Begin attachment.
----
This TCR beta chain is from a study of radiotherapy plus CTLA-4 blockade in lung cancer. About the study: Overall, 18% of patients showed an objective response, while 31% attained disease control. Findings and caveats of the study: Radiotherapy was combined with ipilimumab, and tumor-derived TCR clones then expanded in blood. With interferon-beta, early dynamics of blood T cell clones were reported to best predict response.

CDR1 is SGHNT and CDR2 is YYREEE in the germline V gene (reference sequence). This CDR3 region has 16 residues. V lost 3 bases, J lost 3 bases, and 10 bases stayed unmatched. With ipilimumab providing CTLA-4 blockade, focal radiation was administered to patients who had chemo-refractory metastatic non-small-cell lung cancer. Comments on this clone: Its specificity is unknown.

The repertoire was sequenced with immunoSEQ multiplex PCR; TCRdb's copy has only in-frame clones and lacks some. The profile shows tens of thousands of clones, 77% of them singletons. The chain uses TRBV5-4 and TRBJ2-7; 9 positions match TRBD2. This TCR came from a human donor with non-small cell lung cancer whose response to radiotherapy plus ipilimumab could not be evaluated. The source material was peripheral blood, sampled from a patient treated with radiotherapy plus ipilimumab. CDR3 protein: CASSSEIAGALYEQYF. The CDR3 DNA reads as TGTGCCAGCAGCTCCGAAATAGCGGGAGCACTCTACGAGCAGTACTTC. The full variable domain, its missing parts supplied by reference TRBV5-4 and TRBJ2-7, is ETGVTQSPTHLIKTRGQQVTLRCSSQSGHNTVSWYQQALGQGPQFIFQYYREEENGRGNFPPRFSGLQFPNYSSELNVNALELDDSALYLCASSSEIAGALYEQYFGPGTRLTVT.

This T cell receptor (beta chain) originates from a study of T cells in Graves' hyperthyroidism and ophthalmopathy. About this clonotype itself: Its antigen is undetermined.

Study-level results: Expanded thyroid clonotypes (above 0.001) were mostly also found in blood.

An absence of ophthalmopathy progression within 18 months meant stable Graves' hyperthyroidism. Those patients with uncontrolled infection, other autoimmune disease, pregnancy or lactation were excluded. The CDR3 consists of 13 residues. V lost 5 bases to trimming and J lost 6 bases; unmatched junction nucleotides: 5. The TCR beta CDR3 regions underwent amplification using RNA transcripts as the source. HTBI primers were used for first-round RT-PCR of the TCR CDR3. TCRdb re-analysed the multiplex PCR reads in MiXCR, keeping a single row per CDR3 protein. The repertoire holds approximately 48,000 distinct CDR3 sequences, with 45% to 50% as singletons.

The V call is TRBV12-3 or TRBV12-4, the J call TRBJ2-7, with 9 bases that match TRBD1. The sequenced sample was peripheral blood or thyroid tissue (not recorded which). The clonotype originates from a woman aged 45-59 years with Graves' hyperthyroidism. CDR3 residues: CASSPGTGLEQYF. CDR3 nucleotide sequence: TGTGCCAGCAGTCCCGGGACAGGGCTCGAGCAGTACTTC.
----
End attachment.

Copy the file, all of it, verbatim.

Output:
This TCR beta chain is from a study of radiotherapy plus CTLA-4 blockade in lung cancer. About the study: Overall, 18% of patients showed an objective response, while 31% attained disease control. Findings and caveats of the study: Radiotherapy was combined with ipilimumab, and tumor-derived TCR clones then expanded in blood. With interferon-beta, early dynamics of blood T cell clones were reported to best predict response.

CDR1 is SGHNT and CDR2 is YYREEE in the germline V gene (reference sequence). This CDR3 region has 16 residues. V lost 3 bases, J lost 3 bases, and 10 bases stayed unmatched. With ipilimumab providing CTLA-4 blockade, focal radiation was administered to patients who had chemo-refractory metastatic non-small-cell lung cancer. Comments on this clone: Its specificity is unknown.

The repertoire was sequenced with immunoSEQ multiplex PCR; TCRdb's copy has only in-frame clones and lacks some. The profile shows tens of thousands of clones, 77% of them singletons. The chain uses TRBV5-4 and TRBJ2-7; 9 positions match TRBD2. This TCR came from a human donor with non-small cell lung cancer whose response to radiotherapy plus ipilimumab could not be evaluated. The source material was peripheral blood, sampled from a patient treated with radiotherapy plus ipilimumab. CDR3 protein: CASSSEIAGALYEQYF. The CDR3 DNA reads as TGTGCCAGCAGCTCCGAAATAGCGGGAGCACTCTACGAGCAGTACTTC. The full variable domain, its missing parts supplied by reference TRBV5-4 and TRBJ2-7, is ETGVTQSPTHLIKTRGQQVTLRCSSQSGHNTVSWYQQALGQGPQFIFQYYREEENGRGNFPPRFSGLQFPNYSSELNVNALELDDSALYLCASSSEIAGALYEQYFGPGTRLTVT.

This T cell receptor (beta chain) originates from a study of T cells in Graves' hyperthyroidism and ophthalmopathy. About this clonotype itself: Its antigen is undetermined.

Study-level results: Expanded thyroid clonotypes (above 0.001) were mostly also found in blood.

An absence of ophthalmopathy progression within 18 months meant stable Graves' hyperthyroidism. Those patients with uncontrolled infection, other autoimmune disease, pregnancy or lactation were excluded. The CDR3 consists of 13 residues. V lost 5 bases to trimming and J lost 6 bases; unmatched junction nucleotides: 5. The TCR beta CDR3 regions underwent amplification using RNA transcripts as the source. HTBI primers were used for first-round RT-PCR of the TCR CDR3. TCRdb re-analysed the multiplex PCR reads in MiXCR, keeping a single row per CDR3 protein. The repertoire holds approximately 48,000 distinct CDR3 sequences, with 45% to 50% as singletons.

The V call is TRBV12-3 or TRBV12-4, the J call TRBJ2-7, with 9 bases that match TRBD1. The sequenced sample was peripheral blood or thyroid tissue (not recorded which). The clonotype originates from a woman aged 45-59 years with Graves' hyperthyroidism. CDR3 residues: CASSPGTGLEQYF. CDR3 nucleotide sequence: TGTGCCAGCAGTCCCGGGACAGGGCTCGAGCAGTACTTC.